How citizen development leads to more fun and more efficient work

Published on: 5 April 2022

Organizations appear to recognize the value of citizen development increasingly more often. The same applies to APG. A so-called citizen developer is an employee who is not a professional developer but who is able to create small-scale applications. George Drost, Maarten Lafeber and Iris Schipper tell us how this approach makes the work easier and more fun. “The culture in the workplace changes if people are given the opportunity to learn new things.”

What does it take to become a citizen developer? It all starts with curiosity, says George (Digital Lead). “If a citizen developer performs repetitive work, he or she will be curious about a tool that is able to make that work easier.” You don't have to be a diehard programmer, Maarten (Strategist) adds. “Although it helps if you have some affinity with data. I already had some experience with programming because of my study Financial Engineering. But I think eighty percent of what I am programming, can be done by virtually everyone. It's all about taking the time and having the will to do it. It is also important not to be afraid of change.”


Because there are many low code/no code applications, George believes you can also start without much knowledge of programming. George: “If you don't know a lot about programming yet, it can also be a trigger to participate in a DataCamp training for instance.” (DataCamp is an online learning platform on data science, ed.) Many citizen developers often already have some knowledge of data and programming because they took these subjects during their study, such as Maarten. Iris (Junior Asset Management Professional) also practiced programming during her study Finance & Investment. “Especially when writing my master's thesis and for the subject statistics. But I wouldn't say that can be directly translated into what I am doing for my work.” To refresh her knowledge, she now takes the course data scientist of DataCamp.


“My manager encourages me to learn Python”, Iris continues. “That can be applied to my current task aiming at alternative data on the telecom and media sector. Those data have to be visualized so colleagues are able to quickly derive the information they need. We are using Python to write a script in order for the new data to be automatically visualized in a PDF report.” She believes she will soon be able to benefit from her knowledge of Python. “I still have to become a bit more adept, but I believe that I will quickly see things in the next assignment of my traineeship that can be done more efficient or easier. And that will be thanks to my DataCamp training.”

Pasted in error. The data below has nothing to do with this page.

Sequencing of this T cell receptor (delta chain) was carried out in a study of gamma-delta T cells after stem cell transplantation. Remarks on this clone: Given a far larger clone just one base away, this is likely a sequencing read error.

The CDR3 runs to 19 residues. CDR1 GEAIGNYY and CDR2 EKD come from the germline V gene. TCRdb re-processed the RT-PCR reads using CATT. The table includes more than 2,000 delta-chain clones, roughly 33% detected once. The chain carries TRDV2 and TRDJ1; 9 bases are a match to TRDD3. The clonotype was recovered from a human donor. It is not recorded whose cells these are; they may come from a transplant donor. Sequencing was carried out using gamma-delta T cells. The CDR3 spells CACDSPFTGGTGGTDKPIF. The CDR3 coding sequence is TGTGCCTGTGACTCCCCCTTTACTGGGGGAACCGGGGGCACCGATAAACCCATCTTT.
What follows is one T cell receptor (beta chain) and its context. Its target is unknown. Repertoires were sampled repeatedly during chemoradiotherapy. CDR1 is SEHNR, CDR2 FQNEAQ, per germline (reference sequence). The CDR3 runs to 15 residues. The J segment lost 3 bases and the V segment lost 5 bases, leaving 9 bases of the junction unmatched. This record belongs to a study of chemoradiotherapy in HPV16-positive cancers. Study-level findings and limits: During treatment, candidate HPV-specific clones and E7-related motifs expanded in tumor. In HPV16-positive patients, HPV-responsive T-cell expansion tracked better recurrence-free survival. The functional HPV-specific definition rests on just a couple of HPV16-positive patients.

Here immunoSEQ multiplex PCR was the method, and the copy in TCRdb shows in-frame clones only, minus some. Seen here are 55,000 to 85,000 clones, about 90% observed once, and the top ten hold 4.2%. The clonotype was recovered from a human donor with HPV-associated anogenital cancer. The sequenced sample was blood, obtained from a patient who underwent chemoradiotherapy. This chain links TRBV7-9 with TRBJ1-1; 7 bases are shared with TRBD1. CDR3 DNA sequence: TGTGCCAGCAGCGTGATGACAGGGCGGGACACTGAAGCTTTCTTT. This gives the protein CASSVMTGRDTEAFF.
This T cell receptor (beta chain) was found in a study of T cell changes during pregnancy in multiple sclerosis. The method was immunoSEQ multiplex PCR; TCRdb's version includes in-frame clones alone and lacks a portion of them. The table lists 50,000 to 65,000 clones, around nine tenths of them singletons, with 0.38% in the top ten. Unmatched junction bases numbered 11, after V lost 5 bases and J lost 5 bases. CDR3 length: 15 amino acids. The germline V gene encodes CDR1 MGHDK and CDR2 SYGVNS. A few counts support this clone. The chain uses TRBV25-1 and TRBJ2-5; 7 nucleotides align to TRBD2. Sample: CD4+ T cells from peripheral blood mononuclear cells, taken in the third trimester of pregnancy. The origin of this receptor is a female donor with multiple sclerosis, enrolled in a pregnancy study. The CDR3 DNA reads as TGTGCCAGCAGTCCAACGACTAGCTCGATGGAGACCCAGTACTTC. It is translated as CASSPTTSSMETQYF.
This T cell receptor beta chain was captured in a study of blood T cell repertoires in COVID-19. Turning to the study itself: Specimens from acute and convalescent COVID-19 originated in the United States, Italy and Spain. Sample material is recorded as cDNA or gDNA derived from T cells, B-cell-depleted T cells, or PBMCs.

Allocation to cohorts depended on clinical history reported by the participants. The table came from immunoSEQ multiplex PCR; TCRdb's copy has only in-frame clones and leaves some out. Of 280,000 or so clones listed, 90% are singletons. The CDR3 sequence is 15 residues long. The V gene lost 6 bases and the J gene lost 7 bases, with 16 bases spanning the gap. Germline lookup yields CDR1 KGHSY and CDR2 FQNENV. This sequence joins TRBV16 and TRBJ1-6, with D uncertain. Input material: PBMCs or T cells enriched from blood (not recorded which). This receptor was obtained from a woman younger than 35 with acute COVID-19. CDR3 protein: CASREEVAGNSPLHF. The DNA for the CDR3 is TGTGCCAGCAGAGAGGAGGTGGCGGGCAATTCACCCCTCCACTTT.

A citizen developer is someone who makes something possible, who is curious and who wants to learn new things

What motivates these colleagues is coming up with solutions that make their work more fun. “Your work is done quicker, meaning there will be more time to do other things. That enables you to complete more tasks. And the performance increases when someone enjoys what he or she is doing”, says George. Moreover, citizen developers create applications that reduce the likelihood of human mistakes. Strategist Maarten, for example, noticed that he and his colleagues often worked in CSV files. “Being economists, we create expectations for the future. That requires a lot of data we include in CSV files. But you don't seem to make any progress if you have to browse through a server and just hope that the file ‘versie3_nieuw.csv’ is the right one”, he says jokingly. “That is why we created a database into which all data we need are automatically uploaded. Such database can be compared with a site like But instead of a product, you search for a dataset. Because the data are included in a database, they can be retrieved quicker, also by colleagues outside our team. Such database makes our work more robust and reduces the risk of mistakes.”


“If you are not fully mastering something yet, you need a way to learn it”, says George. “That's the reason why we work with communities at APG. These communities consist of experts and colleagues with knowledge and the same interests. There is always someone in the community available to help should you have any questions. That's how colleagues inspire one another to come up with creative ideas.” An example is the digitization group within Fiduciary Management, of which strategist Maarten is part. “Here we share, for instance, that a dashboard has been created within our team and offer our help should another team also want to create a dashboard. But our group also discusses digitization initiatives from outside our department. We believe it's important to closely follow all initiatives, also if none of us are directly involved. This because it could also apply to our work at some point.”  


In general, citizen developers thrive in an environment encouraging them to improve themselves, George explains. “When people are given the opportunity to learn new things, such as a certain tooling, it changes the culture in the workplace. There is room for new ideas and innovation.” It also contributes to employee satisfaction. And it stimulates an organization to work more efficiently and to develop the best possible solutions for clients. George: “A citizen developer is someone who makes something possible, who is curious and who wants to learn new things. You don't have to be an expert in programming. Some people will take it up quicker or easier than others, but that's okay. It's about trying to improve our digital collaboration on a daily basis.”